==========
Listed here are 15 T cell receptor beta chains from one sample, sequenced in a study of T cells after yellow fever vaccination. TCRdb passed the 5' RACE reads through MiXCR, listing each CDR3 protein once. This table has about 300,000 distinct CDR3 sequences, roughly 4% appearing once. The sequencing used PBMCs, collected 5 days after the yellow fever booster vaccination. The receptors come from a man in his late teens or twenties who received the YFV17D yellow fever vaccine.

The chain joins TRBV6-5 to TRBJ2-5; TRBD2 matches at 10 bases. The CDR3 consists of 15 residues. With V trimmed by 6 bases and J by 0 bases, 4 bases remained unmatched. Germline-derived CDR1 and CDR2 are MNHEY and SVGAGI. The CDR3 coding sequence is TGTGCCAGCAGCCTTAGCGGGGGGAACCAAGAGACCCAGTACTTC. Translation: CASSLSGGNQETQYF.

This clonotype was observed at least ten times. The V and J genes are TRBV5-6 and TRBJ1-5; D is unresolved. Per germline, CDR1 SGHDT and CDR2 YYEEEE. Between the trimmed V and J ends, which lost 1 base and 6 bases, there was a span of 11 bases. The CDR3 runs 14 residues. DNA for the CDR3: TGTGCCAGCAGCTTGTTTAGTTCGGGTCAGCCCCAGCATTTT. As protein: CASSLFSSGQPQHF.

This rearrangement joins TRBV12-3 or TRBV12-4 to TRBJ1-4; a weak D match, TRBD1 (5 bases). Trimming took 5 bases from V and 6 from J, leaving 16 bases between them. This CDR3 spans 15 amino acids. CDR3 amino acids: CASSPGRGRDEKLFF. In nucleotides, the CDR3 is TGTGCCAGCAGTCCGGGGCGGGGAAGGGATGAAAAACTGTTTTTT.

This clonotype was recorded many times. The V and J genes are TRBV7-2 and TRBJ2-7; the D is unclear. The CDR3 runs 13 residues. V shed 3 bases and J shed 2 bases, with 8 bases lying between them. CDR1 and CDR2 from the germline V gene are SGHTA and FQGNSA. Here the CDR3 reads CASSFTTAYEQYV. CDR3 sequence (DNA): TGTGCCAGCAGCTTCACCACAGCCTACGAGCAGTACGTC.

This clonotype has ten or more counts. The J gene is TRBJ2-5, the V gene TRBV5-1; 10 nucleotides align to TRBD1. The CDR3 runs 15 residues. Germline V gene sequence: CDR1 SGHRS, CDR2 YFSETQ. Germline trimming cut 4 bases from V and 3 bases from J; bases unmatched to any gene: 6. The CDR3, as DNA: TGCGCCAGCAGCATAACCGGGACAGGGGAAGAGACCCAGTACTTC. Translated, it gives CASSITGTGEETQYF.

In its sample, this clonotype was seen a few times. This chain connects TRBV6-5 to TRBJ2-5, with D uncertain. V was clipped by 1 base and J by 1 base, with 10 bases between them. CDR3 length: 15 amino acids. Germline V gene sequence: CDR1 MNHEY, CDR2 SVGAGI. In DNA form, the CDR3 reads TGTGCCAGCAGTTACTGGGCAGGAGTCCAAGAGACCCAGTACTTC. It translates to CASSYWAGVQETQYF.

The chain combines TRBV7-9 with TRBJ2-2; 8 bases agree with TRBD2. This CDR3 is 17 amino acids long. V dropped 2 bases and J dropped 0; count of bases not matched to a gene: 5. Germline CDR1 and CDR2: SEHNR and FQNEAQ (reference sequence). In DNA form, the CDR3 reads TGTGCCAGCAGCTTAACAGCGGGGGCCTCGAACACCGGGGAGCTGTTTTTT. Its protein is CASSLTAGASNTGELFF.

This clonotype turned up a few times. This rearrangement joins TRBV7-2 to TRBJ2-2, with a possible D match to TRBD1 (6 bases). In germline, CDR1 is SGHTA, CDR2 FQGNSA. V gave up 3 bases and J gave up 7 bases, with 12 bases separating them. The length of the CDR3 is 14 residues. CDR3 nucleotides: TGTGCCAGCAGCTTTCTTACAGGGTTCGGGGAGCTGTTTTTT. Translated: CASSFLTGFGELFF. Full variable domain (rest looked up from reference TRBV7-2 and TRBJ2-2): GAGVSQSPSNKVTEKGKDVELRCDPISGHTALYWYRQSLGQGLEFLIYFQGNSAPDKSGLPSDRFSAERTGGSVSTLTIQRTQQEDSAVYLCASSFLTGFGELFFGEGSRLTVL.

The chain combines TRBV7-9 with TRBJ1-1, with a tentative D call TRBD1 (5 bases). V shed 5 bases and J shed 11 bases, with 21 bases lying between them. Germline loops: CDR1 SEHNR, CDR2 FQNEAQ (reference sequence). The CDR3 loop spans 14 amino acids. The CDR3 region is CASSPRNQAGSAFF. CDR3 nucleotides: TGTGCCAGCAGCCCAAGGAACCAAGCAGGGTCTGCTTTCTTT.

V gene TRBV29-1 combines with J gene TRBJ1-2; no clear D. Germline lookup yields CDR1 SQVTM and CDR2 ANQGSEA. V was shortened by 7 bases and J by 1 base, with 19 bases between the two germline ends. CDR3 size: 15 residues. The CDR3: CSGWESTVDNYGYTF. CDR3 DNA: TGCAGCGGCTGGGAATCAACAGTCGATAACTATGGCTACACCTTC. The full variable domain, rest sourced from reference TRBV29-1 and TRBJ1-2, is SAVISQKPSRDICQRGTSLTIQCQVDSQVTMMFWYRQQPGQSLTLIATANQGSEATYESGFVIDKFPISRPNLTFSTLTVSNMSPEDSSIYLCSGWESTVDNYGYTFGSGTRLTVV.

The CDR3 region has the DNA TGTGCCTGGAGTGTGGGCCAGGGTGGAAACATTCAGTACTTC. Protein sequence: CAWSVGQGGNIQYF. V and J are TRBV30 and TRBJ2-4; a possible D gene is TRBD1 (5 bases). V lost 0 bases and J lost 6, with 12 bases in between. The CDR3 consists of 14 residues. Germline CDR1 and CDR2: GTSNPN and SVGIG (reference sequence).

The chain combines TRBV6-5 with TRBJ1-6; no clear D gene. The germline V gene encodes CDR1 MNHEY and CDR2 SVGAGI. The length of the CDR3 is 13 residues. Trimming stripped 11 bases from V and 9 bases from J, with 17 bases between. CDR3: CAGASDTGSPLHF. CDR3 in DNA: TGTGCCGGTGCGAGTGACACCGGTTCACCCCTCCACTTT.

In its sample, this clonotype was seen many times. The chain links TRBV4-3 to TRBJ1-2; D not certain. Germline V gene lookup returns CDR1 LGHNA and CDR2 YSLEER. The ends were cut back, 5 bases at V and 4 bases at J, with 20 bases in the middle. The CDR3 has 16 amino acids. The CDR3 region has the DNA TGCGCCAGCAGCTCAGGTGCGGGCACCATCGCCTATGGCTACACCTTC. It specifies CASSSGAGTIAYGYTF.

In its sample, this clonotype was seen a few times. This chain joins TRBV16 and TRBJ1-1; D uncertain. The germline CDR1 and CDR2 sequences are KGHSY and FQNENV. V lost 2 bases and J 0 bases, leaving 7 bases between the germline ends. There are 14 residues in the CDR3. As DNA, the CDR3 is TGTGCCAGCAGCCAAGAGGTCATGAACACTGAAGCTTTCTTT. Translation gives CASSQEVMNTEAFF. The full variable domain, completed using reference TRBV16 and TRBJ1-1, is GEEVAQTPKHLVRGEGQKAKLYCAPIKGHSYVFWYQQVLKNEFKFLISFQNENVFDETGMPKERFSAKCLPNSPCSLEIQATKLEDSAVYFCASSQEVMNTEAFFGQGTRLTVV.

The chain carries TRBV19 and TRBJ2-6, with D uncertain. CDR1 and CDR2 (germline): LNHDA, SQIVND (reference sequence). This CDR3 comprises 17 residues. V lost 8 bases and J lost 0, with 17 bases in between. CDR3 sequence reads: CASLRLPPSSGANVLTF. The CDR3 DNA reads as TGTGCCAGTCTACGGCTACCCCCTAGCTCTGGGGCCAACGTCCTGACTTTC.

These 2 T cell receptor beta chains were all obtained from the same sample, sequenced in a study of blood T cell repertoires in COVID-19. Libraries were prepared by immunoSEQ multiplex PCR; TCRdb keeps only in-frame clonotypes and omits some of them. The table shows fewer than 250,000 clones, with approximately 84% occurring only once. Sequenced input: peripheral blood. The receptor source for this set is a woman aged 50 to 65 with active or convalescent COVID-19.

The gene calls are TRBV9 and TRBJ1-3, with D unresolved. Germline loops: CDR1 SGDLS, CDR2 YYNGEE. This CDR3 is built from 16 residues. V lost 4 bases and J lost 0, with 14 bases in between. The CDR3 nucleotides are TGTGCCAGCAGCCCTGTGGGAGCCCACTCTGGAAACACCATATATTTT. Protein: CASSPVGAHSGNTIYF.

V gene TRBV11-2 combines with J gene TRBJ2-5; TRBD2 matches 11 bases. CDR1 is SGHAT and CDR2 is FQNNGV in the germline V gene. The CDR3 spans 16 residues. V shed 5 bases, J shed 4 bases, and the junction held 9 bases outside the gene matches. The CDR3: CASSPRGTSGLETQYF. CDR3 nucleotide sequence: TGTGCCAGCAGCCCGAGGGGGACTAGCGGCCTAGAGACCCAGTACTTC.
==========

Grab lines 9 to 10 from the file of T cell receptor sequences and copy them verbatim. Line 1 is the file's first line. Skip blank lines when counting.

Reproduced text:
This clonotype turned up a few times. This rearrangement joins TRBV7-2 to TRBJ2-2, with a possible D match to TRBD1 (6 bases). In germline, CDR1 is SGHTA, CDR2 FQGNSA. V gave up 3 bases and J gave up 7 bases, with 12 bases separating them. The length of the CDR3 is 14 residues. CDR3 nucleotides: TGTGCCAGCAGCTTTCTTACAGGGTTCGGGGAGCTGTTTTTT. Translated: CASSFLTGFGELFF. Full variable domain (rest looked up from reference TRBV7-2 and TRBJ2-2): GAGVSQSPSNKVTEKGKDVELRCDPISGHTALYWYRQSLGQGLEFLIYFQGNSAPDKSGLPSDRFSAERTGGSVSTLTIQRTQQEDSAVYLCASSFLTGFGELFFGEGSRLTVL.

The chain combines TRBV7-9 with TRBJ1-1, with a tentative D call TRBD1 (5 bases). V shed 5 bases and J shed 11 bases, with 21 bases lying between them. Germline loops: CDR1 SEHNR, CDR2 FQNEAQ (reference sequence). The CDR3 loop spans 14 amino acids. The CDR3 region is CASSPRNQAGSAFF. CDR3 nucleotides: TGTGCCAGCAGCCCAAGGAACCAAGCAGGGTCTGCTTTCTTT.